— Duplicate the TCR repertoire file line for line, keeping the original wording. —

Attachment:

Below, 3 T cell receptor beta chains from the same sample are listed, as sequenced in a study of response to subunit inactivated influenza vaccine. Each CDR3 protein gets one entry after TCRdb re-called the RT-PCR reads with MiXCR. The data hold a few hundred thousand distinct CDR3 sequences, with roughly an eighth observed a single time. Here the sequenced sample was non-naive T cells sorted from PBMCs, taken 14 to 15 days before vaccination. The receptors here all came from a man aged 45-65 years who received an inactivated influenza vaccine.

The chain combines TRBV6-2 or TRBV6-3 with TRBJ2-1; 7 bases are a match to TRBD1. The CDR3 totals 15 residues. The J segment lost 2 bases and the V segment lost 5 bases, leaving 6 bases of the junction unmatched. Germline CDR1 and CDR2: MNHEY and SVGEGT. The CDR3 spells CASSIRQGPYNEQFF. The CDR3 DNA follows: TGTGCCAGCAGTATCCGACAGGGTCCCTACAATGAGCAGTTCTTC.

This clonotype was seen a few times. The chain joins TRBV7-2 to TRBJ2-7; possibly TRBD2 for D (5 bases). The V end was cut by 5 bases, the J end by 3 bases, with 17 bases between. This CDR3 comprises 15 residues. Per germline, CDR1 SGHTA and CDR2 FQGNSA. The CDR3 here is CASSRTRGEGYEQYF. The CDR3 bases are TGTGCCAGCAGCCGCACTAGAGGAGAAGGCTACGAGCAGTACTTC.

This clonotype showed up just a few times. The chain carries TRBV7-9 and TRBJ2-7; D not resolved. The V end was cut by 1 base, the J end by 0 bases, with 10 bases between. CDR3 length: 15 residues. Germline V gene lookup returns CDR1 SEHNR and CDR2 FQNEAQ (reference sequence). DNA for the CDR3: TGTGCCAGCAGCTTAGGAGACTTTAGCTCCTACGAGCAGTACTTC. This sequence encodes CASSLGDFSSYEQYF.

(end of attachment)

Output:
Below, 3 T cell receptor beta chains from the same sample are listed, as sequenced in a study of response to subunit inactivated influenza vaccine. Each CDR3 protein gets one entry after TCRdb re-called the RT-PCR reads with MiXCR. The data hold a few hundred thousand distinct CDR3 sequences, with roughly an eighth observed a single time. Here the sequenced sample was non-naive T cells sorted from PBMCs, taken 14 to 15 days before vaccination. The receptors here all came from a man aged 45-65 years who received an inactivated influenza vaccine.

The chain combines TRBV6-2 or TRBV6-3 with TRBJ2-1; 7 bases are a match to TRBD1. The CDR3 totals 15 residues. The J segment lost 2 bases and the V segment lost 5 bases, leaving 6 bases of the junction unmatched. Germline CDR1 and CDR2: MNHEY and SVGEGT. The CDR3 spells CASSIRQGPYNEQFF. The CDR3 DNA follows: TGTGCCAGCAGTATCCGACAGGGTCCCTACAATGAGCAGTTCTTC.

This clonotype was seen a few times. The chain joins TRBV7-2 to TRBJ2-7; possibly TRBD2 for D (5 bases). The V end was cut by 5 bases, the J end by 3 bases, with 17 bases between. This CDR3 comprises 15 residues. Per germline, CDR1 SGHTA and CDR2 FQGNSA. The CDR3 here is CASSRTRGEGYEQYF. The CDR3 bases are TGTGCCAGCAGCCGCACTAGAGGAGAAGGCTACGAGCAGTACTTC.

This clonotype showed up just a few times. The chain carries TRBV7-9 and TRBJ2-7; D not resolved. The V end was cut by 1 base, the J end by 0 bases, with 10 bases between. CDR3 length: 15 residues. Germline V gene lookup returns CDR1 SEHNR and CDR2 FQNEAQ (reference sequence). DNA for the CDR3: TGTGCCAGCAGCTTAGGAGACTTTAGCTCCTACGAGCAGTACTTC. This sequence encodes CASSLGDFSSYEQYF.